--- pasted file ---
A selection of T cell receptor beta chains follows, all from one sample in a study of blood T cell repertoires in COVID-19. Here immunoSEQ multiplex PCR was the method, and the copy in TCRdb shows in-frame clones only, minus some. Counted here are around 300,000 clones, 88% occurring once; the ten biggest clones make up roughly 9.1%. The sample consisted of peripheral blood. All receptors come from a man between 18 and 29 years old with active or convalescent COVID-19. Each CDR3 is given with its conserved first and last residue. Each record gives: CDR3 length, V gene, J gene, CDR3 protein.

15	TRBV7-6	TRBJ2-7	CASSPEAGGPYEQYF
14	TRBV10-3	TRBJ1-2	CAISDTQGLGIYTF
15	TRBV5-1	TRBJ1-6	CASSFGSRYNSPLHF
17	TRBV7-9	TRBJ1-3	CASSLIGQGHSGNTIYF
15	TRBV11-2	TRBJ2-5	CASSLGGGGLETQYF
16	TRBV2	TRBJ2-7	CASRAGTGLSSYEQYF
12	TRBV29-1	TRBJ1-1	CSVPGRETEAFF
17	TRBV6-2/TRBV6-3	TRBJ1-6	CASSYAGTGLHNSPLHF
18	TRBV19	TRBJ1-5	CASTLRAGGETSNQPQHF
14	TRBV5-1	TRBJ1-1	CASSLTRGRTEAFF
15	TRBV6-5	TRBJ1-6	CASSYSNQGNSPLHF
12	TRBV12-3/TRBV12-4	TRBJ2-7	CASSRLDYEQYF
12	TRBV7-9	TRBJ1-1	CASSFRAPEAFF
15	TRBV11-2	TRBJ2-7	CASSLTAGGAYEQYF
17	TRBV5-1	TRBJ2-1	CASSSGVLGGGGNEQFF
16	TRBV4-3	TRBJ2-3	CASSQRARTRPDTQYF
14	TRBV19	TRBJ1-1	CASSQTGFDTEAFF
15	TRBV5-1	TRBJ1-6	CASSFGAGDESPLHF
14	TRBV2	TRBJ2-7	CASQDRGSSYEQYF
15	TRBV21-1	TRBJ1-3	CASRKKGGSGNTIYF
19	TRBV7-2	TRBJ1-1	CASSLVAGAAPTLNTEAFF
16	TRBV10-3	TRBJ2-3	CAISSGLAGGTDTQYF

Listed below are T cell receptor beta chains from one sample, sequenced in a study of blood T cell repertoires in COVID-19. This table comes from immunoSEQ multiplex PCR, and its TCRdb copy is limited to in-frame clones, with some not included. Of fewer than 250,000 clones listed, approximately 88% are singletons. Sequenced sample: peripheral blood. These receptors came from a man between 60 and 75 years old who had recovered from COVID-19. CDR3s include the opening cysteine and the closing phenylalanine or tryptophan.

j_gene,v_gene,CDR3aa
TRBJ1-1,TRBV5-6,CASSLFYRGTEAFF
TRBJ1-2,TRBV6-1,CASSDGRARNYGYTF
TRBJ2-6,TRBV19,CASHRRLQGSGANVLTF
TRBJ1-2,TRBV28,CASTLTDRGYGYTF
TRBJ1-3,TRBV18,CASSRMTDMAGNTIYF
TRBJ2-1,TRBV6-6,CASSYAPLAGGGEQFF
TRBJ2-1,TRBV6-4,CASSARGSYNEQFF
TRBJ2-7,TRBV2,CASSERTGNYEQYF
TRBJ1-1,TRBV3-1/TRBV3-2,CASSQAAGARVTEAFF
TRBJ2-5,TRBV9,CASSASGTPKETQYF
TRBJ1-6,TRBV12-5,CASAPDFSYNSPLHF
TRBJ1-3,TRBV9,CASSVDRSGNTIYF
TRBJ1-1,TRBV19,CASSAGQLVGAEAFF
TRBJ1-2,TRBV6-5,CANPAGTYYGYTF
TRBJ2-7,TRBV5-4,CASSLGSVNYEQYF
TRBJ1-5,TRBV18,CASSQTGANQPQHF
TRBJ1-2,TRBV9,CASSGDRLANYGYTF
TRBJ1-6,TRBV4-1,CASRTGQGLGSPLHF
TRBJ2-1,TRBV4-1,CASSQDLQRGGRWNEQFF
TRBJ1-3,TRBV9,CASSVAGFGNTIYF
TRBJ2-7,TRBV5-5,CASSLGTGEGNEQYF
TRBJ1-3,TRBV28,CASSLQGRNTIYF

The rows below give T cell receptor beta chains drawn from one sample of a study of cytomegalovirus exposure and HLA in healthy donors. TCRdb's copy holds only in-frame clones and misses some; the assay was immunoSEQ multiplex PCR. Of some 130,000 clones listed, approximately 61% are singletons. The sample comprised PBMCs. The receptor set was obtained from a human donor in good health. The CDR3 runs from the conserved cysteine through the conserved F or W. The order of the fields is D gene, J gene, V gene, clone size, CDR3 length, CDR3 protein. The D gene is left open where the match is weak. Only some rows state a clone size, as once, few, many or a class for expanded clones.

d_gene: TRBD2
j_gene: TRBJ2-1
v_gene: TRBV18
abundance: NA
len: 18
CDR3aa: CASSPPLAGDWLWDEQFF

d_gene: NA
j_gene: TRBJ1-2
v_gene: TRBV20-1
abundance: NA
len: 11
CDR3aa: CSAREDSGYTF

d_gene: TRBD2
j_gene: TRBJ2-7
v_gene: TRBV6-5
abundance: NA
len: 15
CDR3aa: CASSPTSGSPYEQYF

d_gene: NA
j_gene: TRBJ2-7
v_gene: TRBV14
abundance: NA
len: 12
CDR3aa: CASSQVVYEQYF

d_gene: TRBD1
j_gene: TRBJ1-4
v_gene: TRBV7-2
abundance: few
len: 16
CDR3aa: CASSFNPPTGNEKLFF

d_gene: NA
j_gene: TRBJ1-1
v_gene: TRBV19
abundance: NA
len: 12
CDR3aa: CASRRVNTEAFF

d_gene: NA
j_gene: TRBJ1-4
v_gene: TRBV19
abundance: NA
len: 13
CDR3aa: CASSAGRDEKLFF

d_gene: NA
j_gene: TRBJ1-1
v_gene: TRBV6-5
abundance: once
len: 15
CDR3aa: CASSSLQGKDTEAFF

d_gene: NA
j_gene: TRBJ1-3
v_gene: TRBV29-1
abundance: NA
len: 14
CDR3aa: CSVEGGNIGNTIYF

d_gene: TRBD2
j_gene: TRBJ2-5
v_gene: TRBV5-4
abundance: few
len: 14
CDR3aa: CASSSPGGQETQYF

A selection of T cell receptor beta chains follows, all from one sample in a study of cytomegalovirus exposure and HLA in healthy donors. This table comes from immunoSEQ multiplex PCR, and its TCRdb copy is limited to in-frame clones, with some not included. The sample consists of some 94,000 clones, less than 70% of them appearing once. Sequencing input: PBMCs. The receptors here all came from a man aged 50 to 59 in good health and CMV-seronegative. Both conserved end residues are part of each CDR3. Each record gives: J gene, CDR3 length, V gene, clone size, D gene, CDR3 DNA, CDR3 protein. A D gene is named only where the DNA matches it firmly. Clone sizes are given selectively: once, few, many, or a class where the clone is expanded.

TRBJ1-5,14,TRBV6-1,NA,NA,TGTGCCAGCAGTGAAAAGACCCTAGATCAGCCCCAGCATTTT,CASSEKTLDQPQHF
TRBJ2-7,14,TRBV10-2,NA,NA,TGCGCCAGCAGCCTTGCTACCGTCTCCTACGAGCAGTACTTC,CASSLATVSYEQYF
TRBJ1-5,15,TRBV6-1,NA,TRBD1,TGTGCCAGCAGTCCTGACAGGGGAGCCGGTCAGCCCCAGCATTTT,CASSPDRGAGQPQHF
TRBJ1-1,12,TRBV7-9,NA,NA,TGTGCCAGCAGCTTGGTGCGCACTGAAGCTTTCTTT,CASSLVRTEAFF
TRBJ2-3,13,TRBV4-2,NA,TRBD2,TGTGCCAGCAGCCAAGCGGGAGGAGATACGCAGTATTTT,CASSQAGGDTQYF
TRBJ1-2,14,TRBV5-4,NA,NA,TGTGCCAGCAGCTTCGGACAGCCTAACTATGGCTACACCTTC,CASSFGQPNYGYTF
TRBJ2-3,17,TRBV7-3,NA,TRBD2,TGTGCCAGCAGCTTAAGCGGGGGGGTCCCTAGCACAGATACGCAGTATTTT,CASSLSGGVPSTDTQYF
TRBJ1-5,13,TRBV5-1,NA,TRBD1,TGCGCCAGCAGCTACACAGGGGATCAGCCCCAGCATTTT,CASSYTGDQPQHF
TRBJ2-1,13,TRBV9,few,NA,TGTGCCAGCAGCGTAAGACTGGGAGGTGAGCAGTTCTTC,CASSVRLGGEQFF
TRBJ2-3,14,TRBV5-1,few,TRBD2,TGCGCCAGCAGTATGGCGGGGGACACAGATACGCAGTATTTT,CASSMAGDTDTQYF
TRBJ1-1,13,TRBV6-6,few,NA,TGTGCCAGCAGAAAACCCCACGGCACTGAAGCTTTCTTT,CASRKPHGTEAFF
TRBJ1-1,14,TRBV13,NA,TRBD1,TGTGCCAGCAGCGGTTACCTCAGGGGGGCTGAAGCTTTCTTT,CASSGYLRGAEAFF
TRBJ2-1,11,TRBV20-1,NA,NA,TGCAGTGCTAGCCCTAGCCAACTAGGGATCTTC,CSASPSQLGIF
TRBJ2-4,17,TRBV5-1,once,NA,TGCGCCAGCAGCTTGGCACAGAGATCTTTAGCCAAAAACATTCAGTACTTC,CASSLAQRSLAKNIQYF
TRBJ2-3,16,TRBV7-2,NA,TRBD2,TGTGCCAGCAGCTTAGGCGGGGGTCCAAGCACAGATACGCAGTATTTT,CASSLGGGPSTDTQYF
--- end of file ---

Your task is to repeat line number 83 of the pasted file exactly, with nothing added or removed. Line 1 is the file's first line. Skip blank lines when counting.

len: 12